Use this URL to cite or link to this record in EThOS: http://ethos.bl.uk/OrderDetails.do?uin=uk.bl.ethos.655567
Title: Particle physics methodologies applied to time-of-flight positron emission tomography with silicon-photomultipliers and inorganic scintillators
Author: Leming, Edward J.
ISNI:       0000 0004 5365 7444
Awarding Body: University of Sussex
Current Institution: University of Sussex
Date of Award: 2015
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Abstract:
Positron emission tomography, or PET, is a medical imaging technique which has been used in clinical environments for over two decades. With the advent of fast timing detectors and scintillating crystals, it is possible to envisage improvements to the technique with the inclusion of time-of-flight capabilities. In this context, silicon photomultipliers coupled to fast inorganic LYSO crystals are investigated as a possible technology choice. As part of the ENVISION collaboration a range of photon detectors were investigated experimentally, leading to the selection of specific devices for use in a first prototype detector, currently being commissioned at the Rutherford Appleton Laboratory. In order to characterise the design of the prototype a GEANT4 simulation has been developed describing coupled systems of silicon photomultipliers and LYSO scintillators. Very good agreement is seen between the timing response of the experimental and simulated systems. Results of the simulation for a range of detector array arrangements are presented and a number of optimisations proposed for the final prototype design. Without the results provided here a detector system including only 3x3x5 mm3 crystals would have been adopted. A 3x3x5 mm3 crystal geometry is shown to provide little-to-no timing advantage over an identical system with 3x3x10 mm3 crystals, where detection efficiency is improved by approximately a factor of three. Additionally an investigation is presented which explores the impact of using events where gamma-ray photons are scattered internally within the detector array. It is shown that including such events could increase the signal achievable with one-to-one coupled detector arrays systems for PET by approximately 60%, with only minor reductions in coincidence timing resolution.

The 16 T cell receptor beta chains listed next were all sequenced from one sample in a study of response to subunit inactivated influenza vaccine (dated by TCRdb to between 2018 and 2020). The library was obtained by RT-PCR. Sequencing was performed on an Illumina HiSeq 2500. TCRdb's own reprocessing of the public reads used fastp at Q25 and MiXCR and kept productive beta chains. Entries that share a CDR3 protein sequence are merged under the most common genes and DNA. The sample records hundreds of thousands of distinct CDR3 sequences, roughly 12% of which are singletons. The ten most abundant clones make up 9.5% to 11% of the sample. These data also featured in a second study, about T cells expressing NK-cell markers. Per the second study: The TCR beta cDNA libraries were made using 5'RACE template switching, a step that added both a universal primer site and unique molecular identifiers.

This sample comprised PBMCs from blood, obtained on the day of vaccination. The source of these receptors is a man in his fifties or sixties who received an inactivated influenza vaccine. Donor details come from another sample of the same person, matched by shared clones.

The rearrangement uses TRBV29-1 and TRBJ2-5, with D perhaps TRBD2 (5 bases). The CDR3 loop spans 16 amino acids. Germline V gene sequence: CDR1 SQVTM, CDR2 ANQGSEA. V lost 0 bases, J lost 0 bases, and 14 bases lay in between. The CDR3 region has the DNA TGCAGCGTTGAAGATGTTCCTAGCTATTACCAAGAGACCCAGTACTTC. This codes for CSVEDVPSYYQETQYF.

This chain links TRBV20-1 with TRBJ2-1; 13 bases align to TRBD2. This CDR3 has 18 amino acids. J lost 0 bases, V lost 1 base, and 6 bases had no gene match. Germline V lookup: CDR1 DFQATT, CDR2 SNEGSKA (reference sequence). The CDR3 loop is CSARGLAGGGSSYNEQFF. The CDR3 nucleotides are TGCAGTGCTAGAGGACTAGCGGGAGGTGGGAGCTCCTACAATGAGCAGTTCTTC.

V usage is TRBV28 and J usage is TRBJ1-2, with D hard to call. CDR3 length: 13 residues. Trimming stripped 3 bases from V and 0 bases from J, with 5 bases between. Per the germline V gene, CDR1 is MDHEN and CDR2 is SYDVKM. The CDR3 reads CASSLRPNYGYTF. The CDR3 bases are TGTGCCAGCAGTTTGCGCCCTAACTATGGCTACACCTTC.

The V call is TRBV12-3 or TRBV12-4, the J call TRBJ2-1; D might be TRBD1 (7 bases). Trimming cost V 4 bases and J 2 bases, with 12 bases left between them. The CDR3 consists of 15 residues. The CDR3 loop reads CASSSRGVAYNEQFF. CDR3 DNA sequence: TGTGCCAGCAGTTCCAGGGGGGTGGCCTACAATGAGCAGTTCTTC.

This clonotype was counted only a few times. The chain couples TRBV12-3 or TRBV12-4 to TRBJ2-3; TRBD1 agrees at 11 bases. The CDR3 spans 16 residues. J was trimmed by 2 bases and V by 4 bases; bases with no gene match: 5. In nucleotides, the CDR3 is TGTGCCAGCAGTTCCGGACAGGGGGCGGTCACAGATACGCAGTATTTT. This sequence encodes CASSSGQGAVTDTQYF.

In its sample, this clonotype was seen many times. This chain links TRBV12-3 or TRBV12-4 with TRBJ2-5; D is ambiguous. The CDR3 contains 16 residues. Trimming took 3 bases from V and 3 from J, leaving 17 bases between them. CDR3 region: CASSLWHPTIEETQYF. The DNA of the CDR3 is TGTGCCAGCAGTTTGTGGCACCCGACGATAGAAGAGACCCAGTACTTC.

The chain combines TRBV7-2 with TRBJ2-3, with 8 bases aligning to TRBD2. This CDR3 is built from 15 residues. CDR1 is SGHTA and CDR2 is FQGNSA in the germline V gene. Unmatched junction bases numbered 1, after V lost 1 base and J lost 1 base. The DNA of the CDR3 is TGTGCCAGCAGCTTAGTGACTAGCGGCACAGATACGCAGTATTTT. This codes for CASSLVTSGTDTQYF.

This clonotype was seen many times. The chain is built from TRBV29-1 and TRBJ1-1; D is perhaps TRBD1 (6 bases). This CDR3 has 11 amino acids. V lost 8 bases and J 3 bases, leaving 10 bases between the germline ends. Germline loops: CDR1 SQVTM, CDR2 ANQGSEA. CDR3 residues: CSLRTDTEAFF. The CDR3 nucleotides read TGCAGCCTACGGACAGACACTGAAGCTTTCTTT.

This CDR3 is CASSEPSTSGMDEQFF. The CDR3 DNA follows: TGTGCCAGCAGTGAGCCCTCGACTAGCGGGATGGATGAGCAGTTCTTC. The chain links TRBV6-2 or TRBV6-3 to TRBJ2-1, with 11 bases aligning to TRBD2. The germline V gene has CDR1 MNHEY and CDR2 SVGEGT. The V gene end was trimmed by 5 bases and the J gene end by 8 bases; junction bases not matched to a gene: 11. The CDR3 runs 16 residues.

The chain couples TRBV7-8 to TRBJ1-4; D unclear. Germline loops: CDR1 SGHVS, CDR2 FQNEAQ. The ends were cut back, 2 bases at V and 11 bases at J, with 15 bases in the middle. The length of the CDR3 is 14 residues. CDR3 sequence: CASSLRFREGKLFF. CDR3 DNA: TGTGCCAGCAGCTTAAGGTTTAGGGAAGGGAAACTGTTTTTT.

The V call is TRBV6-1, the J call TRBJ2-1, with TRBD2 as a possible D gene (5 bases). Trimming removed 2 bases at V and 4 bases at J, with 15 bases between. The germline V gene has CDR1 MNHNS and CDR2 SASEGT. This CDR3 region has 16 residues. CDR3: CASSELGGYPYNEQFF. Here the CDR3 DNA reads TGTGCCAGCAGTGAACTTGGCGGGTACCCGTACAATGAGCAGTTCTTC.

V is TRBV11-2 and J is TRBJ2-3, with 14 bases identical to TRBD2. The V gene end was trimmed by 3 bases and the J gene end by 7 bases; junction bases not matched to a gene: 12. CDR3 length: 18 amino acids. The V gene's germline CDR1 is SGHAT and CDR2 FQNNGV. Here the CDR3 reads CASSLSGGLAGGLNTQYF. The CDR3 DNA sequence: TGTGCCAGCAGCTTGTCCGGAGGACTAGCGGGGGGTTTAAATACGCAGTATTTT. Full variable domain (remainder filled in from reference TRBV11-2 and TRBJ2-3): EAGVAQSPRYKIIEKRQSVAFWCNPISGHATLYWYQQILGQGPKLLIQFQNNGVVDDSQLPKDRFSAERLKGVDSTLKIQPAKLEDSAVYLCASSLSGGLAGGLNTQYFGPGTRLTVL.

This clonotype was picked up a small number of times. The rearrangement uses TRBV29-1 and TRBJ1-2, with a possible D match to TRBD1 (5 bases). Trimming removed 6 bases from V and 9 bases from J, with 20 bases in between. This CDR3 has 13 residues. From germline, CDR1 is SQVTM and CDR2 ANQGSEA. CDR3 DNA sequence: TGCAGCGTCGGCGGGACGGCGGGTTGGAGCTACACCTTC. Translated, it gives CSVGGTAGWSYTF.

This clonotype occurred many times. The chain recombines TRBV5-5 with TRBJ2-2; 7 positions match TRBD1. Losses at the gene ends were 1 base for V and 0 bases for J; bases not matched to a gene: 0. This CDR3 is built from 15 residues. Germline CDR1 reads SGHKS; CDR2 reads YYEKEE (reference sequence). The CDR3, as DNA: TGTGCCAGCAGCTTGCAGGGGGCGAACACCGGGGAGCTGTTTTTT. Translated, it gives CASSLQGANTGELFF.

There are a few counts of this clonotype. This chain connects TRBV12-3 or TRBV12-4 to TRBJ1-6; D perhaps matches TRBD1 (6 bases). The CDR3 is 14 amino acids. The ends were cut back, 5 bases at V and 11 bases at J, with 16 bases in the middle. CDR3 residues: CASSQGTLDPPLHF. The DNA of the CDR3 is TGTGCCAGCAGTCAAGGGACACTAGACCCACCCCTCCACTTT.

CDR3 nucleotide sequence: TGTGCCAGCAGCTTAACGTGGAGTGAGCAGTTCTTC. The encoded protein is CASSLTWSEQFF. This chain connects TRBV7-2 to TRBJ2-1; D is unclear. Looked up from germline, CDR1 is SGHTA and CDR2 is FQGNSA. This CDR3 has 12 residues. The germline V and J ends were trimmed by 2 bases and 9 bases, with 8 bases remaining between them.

Supervisor: Not available Sponsor: Not available
Qualification Name: Thesis (Ph.D.) Qualification Level: Doctoral
EThOS ID: uk.bl.ethos.655567  DOI: Not available
Keywords: QC0170 Atomic physics. Constitution and properties of matter Including molecular physics ; relativity ; quantum theory ; and solid state physics
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